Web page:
The future of the computer

Some recent innovations such as Apples iPad have given us a rather exciting look into the future of computers. But before we start looking forward to the future computer trends and must have devices, let’s take a look back to get a better idea of how the computer has evolved to date.

The very first primitive computer I recall was actually won in a national competition by a fellow student of mine at secondary school and we were all amazed by how cool it was. An entire classroom had to be converted to house this huge machine, with air conditioning units to stop the thing going into meltdown and the windows boarded up to keep the sun from adding to the heat problem. I can’t remember the technical specifications of the computer but I do recall that it powered six green screen VDU’s in the next classroom and that it was used predominantly for number crunching purposes. The computer itself was the size of three single wardrobes. I recently spoke to the brother of the student who won the computer and he assured me that a modern data enabled wrist watch had more computing power than that Goliath machine that had dominated the classroom in my childhood.

Home computers

Today we have to thank the likes of Steve Jobs and Bill Gates who were both instrumental in bringing those massive computers down to a more manageable size. With the introduction of the personal computer, computers got smaller and smaller while their processing power increased. Even those heavy, space guzzling CRT monitors had to make way for the flat LCD monitors that are now sold as standard. Another thing that has happened is that the cost of computers has fallen so much over the years that many households now own several personal computers, hooked up to wireless networks.

So will the computer cease to exist?

Future technology probably won’t make the home PC a thing of the past, but it will certainly change it. When you consider how many other web enabled appliances are around these days, it is hardly surprising that many are letting their dedicated PC go the way of the steam train, in favour of smart phones, smart TV’s or simply by surfing the web from their PS3, Wii or XBox console. In other words, we can expect to see future technology being blended into other everyday household appliances.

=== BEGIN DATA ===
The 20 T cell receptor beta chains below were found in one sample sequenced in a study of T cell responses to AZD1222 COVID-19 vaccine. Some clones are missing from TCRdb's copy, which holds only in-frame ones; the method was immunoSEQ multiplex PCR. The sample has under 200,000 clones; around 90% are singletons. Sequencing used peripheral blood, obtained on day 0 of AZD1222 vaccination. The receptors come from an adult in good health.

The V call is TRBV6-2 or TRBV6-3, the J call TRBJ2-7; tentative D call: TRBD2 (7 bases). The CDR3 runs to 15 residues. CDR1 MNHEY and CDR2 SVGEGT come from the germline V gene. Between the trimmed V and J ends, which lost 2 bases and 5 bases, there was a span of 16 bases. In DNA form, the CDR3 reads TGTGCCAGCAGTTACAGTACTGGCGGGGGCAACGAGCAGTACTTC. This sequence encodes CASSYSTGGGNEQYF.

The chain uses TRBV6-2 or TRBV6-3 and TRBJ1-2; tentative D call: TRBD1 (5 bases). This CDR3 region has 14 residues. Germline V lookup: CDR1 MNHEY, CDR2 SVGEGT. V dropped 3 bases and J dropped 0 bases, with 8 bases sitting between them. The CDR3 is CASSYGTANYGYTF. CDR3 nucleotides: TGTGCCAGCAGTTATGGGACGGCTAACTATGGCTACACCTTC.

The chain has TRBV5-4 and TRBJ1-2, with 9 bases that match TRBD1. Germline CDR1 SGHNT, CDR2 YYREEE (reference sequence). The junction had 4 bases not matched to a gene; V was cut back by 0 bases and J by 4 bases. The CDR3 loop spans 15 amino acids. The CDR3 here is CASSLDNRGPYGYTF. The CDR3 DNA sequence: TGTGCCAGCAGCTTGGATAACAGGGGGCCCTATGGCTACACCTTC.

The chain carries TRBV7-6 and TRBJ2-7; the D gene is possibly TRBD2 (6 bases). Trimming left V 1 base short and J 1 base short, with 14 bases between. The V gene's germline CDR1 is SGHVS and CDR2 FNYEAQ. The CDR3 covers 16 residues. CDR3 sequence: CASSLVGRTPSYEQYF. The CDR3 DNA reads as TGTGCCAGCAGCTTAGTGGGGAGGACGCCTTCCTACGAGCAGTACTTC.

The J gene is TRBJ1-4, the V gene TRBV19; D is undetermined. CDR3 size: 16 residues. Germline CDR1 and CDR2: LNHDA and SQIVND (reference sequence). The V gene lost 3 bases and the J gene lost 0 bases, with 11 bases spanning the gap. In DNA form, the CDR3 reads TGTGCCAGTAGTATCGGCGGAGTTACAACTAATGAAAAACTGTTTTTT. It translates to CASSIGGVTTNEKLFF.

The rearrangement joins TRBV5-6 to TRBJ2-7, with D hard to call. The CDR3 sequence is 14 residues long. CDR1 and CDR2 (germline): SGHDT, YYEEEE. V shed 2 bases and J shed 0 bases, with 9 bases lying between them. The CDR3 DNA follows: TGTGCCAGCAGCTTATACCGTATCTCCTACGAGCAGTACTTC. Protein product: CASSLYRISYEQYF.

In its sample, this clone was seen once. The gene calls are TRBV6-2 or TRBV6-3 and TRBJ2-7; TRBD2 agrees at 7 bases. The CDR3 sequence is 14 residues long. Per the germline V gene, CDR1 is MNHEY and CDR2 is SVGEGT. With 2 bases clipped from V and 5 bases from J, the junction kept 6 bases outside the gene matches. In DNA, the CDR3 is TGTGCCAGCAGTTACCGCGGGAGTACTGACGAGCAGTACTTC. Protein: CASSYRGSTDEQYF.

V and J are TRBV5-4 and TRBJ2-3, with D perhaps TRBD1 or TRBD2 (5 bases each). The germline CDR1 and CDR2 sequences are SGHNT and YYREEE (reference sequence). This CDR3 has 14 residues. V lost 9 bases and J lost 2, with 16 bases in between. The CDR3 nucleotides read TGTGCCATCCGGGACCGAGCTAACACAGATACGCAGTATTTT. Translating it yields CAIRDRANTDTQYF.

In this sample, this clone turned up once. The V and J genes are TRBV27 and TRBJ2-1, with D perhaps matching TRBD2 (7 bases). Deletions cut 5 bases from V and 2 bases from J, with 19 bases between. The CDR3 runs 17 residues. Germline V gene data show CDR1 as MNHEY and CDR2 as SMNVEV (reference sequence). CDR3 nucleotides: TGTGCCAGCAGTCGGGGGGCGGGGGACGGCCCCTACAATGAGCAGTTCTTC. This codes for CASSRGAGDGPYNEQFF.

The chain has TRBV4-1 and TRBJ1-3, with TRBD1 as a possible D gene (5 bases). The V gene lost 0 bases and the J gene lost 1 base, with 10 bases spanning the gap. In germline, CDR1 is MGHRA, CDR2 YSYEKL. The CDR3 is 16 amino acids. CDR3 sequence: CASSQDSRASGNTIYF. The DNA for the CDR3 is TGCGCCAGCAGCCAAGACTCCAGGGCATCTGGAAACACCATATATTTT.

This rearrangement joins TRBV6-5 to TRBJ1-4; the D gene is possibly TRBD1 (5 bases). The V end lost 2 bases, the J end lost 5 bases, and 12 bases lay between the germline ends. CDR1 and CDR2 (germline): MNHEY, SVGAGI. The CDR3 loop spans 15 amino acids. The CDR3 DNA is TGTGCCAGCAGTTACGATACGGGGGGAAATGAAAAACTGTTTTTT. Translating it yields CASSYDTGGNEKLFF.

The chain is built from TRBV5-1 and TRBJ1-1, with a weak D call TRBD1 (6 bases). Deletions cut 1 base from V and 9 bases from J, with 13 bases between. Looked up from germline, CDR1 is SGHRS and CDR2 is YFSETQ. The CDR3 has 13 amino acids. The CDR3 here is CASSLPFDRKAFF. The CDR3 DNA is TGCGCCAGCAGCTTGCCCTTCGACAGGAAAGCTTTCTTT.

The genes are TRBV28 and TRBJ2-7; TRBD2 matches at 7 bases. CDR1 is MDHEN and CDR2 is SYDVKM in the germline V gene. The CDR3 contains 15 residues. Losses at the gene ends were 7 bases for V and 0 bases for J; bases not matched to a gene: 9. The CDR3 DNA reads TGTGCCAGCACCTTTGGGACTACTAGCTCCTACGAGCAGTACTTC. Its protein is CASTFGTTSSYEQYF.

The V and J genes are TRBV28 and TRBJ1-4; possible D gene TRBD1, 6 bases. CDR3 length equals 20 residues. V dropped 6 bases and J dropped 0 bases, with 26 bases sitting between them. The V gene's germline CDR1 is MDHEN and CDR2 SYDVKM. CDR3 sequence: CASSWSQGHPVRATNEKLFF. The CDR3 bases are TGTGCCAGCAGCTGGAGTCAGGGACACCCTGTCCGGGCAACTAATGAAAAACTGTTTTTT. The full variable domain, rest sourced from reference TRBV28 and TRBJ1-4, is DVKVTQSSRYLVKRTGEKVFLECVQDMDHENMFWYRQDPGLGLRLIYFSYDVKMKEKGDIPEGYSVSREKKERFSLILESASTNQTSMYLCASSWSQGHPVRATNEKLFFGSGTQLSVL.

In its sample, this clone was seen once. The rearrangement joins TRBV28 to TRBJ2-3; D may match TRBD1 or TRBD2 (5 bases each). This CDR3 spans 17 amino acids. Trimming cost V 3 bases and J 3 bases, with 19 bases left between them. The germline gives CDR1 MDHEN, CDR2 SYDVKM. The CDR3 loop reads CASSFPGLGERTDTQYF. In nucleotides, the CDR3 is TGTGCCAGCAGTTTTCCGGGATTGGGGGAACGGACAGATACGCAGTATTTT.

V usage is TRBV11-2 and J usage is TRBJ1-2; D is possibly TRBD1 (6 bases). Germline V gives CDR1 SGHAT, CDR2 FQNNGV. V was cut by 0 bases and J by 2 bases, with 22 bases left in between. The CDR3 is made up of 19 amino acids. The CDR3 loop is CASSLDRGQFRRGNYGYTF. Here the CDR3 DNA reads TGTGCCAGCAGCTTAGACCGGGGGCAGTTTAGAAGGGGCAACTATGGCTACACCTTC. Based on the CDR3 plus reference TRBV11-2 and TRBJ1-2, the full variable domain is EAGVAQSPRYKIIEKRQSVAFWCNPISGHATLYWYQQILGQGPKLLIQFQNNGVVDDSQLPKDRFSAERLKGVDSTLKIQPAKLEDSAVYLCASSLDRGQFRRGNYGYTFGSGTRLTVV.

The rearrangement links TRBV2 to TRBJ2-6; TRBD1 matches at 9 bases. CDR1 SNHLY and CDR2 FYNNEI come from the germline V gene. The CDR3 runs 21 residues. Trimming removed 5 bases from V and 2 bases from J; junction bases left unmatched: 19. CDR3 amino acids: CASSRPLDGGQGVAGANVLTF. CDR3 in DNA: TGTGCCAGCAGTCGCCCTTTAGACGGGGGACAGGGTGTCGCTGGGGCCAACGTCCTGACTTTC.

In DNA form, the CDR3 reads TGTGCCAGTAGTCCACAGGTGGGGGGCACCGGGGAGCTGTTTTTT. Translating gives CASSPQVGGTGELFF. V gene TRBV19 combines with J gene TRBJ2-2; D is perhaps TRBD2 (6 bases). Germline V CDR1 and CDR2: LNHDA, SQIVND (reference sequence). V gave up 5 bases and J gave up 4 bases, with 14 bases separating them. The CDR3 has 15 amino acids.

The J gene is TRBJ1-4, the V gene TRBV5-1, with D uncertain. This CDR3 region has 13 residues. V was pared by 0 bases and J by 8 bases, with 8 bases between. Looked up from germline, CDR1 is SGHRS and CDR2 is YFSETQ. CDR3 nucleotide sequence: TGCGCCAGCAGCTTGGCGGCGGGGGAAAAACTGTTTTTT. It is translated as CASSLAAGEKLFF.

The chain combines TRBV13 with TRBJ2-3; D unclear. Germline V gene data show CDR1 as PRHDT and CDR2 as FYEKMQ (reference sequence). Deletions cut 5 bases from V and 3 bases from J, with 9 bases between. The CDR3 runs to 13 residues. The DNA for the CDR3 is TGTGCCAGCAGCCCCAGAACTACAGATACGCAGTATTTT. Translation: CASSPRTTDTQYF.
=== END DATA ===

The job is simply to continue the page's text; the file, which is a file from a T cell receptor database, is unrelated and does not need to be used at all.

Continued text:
Laptops, Netbooks, and Ultrabooks: Sexy, sleek and portable

First we managed to drastically reduce the size of the PC, and then came the laptop. This enabled users to work from remote offices, on the train or even in the toilet! No more was there a need to be shackled to the desk in a specific location. Then came the netbooks, and now there are ultrabooks that are designed to feature reduced bulk without compromising performance and battery life. They use low-power Intel Core processors, solid-state drives, and a unibody chassis to help meet these criteria. Due to their limited size, they tend to omit common laptop features such as optical disc drives and Ethernet ports. These devices usually share a few common characteristics including the integrated folding design and portability. Differences include size and storage, with the laptop using hard disks, the netbook relying more heavily on the cloud, and ultrabooks using Flash memory. The one thing they all have in common is the keyboard, and future computer trends seem to point to a computer without the keyboard, which could render this type of computer obsolete.

What, no keyboard?

Do we need a dedicated keyboard anymore? Touch screens are now becoming integrated into more and more appliances like smart phones and the host of tablets available. These must have gadgets can do just about anything a full size desktop or laptop can do anyway and Sony are currently working on a holographic computer that can be worn on the wrist. They do have a sort of pull out keyboard but it is based on a touch screen.

Speech recognition, microfluidic technology and touch screens

Speech recognition still isn’t perfect, but it has improved quite a bit though in recent years. Windows 7 includes a built-in speech recognition program in its operating system. It will save a lot of repetitive strain injury when it is perfected but will we want everyone to hear us dictating to our devices on the train?

It is not only is the keyboard that is threatened, the mouse is too because of touch screen technology. Tablets and smart phones currently make use of touch screen technology and many of the “all in one” desktop computers now come with touch screen LCDs. Windows 8 is expected to take the touch screen into the mainstream.

Accessibility of the touch screen

The trouble with touch screens is their very limited accessibility function. If you are blind, where do you touch the screen to type? At least with a standard keyboard, there are the raised markers on the F, J and 5 keys to facilitate key location. Well, good news is just around the corner in the form of microfluidic technology. These are physical buttons, guidelines, or shapes that actually rise up from a tablet or Smartphone’s flat, touch screen surface when the user needs to punch in a phone number or write a quick message, and they disappear like magic when the application is closed.

In short, there are many exciting developments just around the corner, holographics, microfluidic technology to mention just two, but until we have a fully integrated brain chip installed, we will probably have some sort of keyboard in one form or another.

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